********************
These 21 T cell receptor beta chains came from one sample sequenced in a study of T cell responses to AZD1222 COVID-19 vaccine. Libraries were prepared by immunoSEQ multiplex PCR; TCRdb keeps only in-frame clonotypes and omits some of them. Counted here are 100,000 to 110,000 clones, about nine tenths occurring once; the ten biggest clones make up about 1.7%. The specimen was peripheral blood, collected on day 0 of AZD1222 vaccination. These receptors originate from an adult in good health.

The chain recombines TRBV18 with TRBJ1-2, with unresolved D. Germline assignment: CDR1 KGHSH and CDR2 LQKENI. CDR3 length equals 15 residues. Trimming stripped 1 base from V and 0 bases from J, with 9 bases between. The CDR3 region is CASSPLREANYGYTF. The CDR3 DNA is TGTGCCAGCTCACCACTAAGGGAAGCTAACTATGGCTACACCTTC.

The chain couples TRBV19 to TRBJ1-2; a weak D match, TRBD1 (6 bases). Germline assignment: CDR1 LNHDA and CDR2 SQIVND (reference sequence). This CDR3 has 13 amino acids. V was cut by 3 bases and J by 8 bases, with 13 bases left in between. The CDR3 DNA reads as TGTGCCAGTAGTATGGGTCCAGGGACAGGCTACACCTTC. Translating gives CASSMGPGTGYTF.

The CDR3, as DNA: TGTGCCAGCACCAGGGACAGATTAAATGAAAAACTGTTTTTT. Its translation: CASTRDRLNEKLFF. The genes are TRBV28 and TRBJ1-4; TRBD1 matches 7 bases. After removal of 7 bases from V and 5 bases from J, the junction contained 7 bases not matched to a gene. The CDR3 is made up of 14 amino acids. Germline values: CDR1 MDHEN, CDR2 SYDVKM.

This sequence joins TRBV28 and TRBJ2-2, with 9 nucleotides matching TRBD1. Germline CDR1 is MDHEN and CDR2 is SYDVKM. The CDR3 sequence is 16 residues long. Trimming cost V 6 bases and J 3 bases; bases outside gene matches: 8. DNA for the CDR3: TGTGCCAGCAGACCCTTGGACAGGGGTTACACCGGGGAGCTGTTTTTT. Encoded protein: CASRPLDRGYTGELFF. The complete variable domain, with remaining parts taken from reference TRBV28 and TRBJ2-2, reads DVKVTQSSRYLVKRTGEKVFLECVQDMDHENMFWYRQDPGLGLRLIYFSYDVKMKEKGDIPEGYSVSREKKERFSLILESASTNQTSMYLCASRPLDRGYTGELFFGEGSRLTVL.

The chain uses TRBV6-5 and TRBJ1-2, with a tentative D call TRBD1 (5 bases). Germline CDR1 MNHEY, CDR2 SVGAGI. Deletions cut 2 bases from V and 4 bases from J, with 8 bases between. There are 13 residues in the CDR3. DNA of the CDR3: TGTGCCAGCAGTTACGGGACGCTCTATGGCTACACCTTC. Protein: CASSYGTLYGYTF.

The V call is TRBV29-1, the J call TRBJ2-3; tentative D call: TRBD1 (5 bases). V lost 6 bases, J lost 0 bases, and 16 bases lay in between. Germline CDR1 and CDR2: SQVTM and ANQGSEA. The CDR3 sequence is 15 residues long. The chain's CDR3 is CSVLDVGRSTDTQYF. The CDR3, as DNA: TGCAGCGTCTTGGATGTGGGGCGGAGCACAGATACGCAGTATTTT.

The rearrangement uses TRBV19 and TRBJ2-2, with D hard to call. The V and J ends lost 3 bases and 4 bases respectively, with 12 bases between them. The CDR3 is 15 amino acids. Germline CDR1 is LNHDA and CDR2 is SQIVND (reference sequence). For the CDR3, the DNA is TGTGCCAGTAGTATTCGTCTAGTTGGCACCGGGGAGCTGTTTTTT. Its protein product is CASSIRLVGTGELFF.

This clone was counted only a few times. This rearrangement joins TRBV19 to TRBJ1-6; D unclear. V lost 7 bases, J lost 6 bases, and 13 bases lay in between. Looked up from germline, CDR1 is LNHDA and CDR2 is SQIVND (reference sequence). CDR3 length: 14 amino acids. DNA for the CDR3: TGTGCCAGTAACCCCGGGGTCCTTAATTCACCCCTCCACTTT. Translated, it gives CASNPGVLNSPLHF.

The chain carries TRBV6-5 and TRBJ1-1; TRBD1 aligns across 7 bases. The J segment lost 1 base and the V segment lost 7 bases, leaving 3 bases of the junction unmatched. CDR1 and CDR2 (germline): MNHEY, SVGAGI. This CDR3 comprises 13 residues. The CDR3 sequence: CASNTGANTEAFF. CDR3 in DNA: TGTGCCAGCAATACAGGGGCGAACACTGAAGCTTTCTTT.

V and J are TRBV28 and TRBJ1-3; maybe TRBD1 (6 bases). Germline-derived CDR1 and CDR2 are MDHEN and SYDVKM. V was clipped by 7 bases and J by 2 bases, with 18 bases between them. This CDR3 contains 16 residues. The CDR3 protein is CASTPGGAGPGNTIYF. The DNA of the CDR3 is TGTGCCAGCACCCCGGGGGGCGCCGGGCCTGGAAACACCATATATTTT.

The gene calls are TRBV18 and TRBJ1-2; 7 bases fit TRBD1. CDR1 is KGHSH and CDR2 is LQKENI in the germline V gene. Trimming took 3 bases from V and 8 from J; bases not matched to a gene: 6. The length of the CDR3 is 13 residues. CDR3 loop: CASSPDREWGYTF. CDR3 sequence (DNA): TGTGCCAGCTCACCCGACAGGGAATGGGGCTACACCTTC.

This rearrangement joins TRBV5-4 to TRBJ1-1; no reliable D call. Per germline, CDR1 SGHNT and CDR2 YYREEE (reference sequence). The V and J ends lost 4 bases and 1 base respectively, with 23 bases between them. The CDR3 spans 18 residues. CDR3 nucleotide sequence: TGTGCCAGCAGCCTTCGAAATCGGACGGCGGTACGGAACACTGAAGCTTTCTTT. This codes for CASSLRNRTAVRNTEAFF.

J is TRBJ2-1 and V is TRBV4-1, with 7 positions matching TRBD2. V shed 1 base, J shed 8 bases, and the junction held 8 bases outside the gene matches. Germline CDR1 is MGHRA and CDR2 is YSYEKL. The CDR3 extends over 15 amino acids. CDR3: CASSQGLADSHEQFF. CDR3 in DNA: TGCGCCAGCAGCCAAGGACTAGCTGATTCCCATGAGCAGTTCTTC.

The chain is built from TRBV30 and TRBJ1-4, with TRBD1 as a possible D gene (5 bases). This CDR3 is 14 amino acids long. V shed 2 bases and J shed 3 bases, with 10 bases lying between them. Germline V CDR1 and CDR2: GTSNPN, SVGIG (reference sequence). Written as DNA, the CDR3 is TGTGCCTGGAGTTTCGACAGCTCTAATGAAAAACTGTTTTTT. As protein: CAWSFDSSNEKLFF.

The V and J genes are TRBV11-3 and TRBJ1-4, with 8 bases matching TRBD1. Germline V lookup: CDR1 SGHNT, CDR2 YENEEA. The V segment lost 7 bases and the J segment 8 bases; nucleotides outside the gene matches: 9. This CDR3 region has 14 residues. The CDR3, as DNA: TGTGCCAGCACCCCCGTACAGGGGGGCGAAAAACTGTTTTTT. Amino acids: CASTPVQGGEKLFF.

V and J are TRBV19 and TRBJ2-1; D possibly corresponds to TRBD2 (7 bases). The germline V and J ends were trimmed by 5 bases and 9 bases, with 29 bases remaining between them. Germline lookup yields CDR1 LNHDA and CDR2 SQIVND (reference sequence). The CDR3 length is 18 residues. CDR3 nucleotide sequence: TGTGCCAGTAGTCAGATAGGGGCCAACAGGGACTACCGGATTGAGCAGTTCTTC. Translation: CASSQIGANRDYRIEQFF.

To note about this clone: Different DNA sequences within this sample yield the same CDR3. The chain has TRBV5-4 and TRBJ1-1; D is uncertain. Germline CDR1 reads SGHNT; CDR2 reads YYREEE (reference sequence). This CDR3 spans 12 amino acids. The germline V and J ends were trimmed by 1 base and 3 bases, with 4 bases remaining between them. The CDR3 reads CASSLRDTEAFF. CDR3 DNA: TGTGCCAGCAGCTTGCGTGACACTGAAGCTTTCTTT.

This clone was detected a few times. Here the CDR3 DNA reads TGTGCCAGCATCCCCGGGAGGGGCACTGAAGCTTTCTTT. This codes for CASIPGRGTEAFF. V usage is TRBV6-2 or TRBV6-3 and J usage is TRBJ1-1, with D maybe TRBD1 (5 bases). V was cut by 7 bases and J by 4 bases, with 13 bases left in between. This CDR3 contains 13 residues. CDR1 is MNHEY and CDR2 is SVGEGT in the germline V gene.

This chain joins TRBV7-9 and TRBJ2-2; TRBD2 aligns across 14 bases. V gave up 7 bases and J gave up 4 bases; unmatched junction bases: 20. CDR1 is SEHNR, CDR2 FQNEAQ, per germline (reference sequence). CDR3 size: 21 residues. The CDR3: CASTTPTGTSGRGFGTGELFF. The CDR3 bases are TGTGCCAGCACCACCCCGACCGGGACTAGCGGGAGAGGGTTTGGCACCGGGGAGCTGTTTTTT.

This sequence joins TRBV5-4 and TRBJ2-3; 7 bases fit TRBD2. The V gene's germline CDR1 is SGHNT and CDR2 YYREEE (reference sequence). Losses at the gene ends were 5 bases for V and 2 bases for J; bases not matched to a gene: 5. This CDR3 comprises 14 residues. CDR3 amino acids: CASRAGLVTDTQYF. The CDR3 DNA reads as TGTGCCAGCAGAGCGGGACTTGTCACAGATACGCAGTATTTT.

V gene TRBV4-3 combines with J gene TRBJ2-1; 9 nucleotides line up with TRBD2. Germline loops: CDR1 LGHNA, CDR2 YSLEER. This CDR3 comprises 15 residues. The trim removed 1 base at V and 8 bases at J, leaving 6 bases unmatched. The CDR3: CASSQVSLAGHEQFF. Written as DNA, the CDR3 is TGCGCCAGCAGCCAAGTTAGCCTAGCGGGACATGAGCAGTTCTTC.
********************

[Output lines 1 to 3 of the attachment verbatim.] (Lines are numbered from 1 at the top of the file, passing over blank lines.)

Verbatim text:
These 21 T cell receptor beta chains came from one sample sequenced in a study of T cell responses to AZD1222 COVID-19 vaccine. Libraries were prepared by immunoSEQ multiplex PCR; TCRdb keeps only in-frame clonotypes and omits some of them. Counted here are 100,000 to 110,000 clones, about nine tenths occurring once; the ten biggest clones make up about 1.7%. The specimen was peripheral blood, collected on day 0 of AZD1222 vaccination. These receptors originate from an adult in good health.

The chain recombines TRBV18 with TRBJ1-2, with unresolved D. Germline assignment: CDR1 KGHSH and CDR2 LQKENI. CDR3 length equals 15 residues. Trimming stripped 1 base from V and 0 bases from J, with 9 bases between. The CDR3 region is CASSPLREANYGYTF. The CDR3 DNA is TGTGCCAGCTCACCACTAAGGGAAGCTAACTATGGCTACACCTTC.

The chain couples TRBV19 to TRBJ1-2; a weak D match, TRBD1 (6 bases). Germline assignment: CDR1 LNHDA and CDR2 SQIVND (reference sequence). This CDR3 has 13 amino acids. V was cut by 3 bases and J by 8 bases, with 13 bases left in between. The CDR3 DNA reads as TGTGCCAGTAGTATGGGTCCAGGGACAGGCTACACCTTC. Translating gives CASSMGPGTGYTF.